Your vehicle’s battery and charging system are essential to modern driving. The SLI (starting, lighting, and ignition) battery provides initial power to the starter motor, ignition system, fuel system, and engine management computers. Once the engine is running on its own, the charging system takes over, generating current to recharge the battery and power the vehicle’s lights, audio, climate control, navigation, and other systems. Here’s how to maintain your car’s battery and charging system for reliable performance, no matter the weather!
Limit corrosion – Ohm’s law states that, for a given voltage, electric current (amps) decreases as resistance (ohms) increases. The average starter motor draws up to 250 amps, but corrosion creates resistance, reducing the flow of current through the circuit. Crusty or fluffy blue, green, or white corrosion on the battery terminals is one of the more obvious signs, but some corrosion is hidden, such as inside battery cables. Clean visible corrosion and coat with dielectric grease to protect it from oxidation. A voltage drop test can indicate hidden corrosion. Fortunately, replacement battery cables are available for most applications.
Minimize unnecessary current draw – A car battery is designed to use a large amount of current for only a few seconds, just long enough to get the engine started so the charging system can power the rest of the vehicle. Excessive draw, such as from listening to the radio without the engine running or leaving lights on overnight, can permanently damage the battery, preventing it from fully recharging. Make sure all your accessories are off when shutting down your vehicle. Recurring problems may indicate a faulty circuit or module. A parasitic drain test—look for draw in excess of 50 mA—can help you isolate and fix the issue.
Check your drive belt – The alternator generates electricity to power the rest of the vehicle. A worn, loose, or slipping drive belt may not reliably drive the alternator if it’s wet or under high load conditions. Inspect the drive belt for wear or contamination, and to ensure proper tension. Replace a worn or contaminated drive belt. Replace the drive belt tensioner if the spring is worn.
Clean your engine – Maintaining a clean engine isn’t all about appearances. Oil leaks, such as from valve covers, oil seals, or hydraulic power steering systems, can cause many problems that won’t show up immediately. For example, a leak can contaminate the drive belt, causing slipping and a lower alternator output. Oil leaking on the alternator or starter can cause overheating and burn out the windings. Fix oil leaks as soon as they’re noticed. Clean the engine regularly to prevent contamination of sensitive starting and charging system components, but don’t spray cleaners directly into the alternator or starter. Overspray is fine.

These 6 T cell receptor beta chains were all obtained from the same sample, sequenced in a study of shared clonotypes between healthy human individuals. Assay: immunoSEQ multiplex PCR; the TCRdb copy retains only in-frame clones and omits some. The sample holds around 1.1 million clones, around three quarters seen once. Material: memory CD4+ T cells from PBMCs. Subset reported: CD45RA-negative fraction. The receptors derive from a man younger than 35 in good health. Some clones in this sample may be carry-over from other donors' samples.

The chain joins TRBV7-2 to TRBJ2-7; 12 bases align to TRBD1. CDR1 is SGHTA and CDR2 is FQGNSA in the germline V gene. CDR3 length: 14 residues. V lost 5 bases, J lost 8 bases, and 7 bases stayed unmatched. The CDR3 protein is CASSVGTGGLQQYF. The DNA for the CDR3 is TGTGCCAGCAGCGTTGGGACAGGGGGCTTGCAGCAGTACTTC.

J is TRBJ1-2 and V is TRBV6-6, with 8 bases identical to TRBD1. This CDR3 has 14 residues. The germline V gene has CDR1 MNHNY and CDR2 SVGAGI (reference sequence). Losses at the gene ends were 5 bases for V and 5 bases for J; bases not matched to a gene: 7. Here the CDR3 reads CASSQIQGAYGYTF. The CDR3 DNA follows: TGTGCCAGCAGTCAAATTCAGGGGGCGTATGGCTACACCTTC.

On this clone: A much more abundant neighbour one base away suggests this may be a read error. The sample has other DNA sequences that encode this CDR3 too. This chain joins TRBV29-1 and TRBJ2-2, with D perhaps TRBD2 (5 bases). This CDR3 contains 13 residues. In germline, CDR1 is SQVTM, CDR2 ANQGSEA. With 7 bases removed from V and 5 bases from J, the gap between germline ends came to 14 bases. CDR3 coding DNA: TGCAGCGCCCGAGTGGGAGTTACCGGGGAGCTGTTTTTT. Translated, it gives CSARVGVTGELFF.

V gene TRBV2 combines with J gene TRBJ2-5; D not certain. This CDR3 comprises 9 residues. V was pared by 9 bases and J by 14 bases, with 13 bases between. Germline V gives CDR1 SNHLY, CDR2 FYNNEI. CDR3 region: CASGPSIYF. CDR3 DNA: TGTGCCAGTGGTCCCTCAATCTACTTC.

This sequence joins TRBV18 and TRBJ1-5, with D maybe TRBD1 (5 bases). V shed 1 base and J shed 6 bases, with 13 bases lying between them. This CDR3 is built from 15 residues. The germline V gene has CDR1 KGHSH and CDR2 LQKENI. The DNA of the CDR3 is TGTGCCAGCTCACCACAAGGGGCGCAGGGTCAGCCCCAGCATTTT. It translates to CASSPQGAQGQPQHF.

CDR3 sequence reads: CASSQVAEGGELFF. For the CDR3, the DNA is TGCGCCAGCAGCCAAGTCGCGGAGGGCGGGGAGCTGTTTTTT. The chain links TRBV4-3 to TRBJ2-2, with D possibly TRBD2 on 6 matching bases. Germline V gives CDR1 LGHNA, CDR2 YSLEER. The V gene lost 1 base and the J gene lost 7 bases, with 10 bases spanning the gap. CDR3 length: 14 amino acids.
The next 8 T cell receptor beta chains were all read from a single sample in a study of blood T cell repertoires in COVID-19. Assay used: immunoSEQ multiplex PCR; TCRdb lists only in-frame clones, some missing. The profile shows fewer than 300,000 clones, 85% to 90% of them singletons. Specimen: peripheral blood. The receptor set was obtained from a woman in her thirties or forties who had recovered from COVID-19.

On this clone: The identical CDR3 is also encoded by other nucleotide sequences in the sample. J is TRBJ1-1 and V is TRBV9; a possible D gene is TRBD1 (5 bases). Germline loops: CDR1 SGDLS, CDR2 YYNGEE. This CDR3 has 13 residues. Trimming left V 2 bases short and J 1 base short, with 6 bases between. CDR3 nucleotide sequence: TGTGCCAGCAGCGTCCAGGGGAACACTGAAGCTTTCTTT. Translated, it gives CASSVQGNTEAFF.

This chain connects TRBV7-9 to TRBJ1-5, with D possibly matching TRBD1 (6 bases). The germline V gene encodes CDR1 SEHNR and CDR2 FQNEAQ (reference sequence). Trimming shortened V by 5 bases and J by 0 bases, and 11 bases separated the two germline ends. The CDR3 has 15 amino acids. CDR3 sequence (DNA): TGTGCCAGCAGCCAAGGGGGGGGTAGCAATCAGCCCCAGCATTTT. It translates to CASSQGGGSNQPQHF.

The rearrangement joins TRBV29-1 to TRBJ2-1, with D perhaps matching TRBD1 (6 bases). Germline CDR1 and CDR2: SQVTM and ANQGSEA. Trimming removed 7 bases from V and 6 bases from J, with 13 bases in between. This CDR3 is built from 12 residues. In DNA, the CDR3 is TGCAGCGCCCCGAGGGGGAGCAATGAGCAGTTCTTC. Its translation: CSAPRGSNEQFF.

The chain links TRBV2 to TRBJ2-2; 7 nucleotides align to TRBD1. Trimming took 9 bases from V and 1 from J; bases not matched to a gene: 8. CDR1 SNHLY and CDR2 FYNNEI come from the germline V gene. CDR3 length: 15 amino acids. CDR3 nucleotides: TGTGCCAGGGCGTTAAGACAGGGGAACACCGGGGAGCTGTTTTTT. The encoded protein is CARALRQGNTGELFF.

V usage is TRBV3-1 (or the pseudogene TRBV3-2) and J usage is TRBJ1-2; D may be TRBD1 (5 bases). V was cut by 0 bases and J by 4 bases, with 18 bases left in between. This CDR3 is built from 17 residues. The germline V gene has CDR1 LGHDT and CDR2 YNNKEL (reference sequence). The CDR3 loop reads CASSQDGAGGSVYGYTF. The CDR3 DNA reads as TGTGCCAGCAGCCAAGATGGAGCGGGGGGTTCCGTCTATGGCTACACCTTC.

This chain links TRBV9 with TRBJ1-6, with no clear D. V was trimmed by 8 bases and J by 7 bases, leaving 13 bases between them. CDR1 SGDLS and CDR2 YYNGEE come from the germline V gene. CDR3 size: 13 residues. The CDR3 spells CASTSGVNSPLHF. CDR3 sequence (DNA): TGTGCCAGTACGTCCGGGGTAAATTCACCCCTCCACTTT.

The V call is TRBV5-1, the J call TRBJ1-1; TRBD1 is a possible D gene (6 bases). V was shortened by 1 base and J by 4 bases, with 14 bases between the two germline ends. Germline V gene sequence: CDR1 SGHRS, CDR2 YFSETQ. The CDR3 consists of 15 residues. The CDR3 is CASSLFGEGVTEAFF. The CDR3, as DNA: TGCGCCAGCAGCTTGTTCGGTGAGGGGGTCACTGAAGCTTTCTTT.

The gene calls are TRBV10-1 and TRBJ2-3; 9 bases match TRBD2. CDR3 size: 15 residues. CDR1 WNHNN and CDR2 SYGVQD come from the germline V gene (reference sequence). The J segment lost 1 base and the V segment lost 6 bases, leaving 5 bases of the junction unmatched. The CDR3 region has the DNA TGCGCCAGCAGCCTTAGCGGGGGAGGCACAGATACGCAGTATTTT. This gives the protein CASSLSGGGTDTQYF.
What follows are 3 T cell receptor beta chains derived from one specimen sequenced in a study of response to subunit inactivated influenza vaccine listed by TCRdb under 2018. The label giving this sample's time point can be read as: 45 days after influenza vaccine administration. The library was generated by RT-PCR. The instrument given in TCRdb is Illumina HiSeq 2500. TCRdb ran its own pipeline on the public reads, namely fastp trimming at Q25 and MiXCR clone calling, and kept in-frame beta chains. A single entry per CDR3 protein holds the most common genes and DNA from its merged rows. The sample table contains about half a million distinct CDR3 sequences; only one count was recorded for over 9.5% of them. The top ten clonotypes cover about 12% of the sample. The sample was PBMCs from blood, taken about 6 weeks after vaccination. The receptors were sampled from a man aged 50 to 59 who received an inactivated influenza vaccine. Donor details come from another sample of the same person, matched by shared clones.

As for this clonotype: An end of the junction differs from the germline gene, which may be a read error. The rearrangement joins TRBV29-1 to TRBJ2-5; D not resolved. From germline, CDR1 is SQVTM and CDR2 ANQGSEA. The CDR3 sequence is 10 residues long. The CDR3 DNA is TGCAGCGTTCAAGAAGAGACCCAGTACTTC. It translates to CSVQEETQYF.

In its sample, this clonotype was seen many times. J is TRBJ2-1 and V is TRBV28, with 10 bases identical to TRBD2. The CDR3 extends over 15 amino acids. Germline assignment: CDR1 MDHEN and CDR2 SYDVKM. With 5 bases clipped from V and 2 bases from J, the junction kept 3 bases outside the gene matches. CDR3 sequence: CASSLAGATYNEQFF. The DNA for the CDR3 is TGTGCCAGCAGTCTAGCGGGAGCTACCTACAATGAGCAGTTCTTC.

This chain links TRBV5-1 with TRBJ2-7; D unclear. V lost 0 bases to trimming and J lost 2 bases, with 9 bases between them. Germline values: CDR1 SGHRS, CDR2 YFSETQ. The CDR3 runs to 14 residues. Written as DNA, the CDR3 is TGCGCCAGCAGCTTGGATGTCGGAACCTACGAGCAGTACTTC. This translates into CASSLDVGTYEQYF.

Drive regularly – As your car battery drains over time due to parasitic draw and self-discharge, it’s important to regularly top off the charge. For most vehicles, regular driving—at least 20 minutes every few days—is enough to keep the battery charge at an ideal level. That’s why daily drivers hardly ever have starting problems. Vehicles that aren’t driven often might benefit from a battery float charger, which keeps the battery at an optimal level to prevent permanent damage. Drive regularly or install a float charger.
Fortunately, your car’s battery and charging system don’t require much maintenance. However, this doesn’t mean you should put them out of your mind until they cause car starting problems. Furthermore, if your vehicle won’t start, the issue isn’t always related to your battery or charging system. You may need a digital multimeter (DMM) or scan tool to get more in-depth information about your vehicle. Next time, we’ll look at how to choose automotive diagnostic tools.
By Benjamin Jerew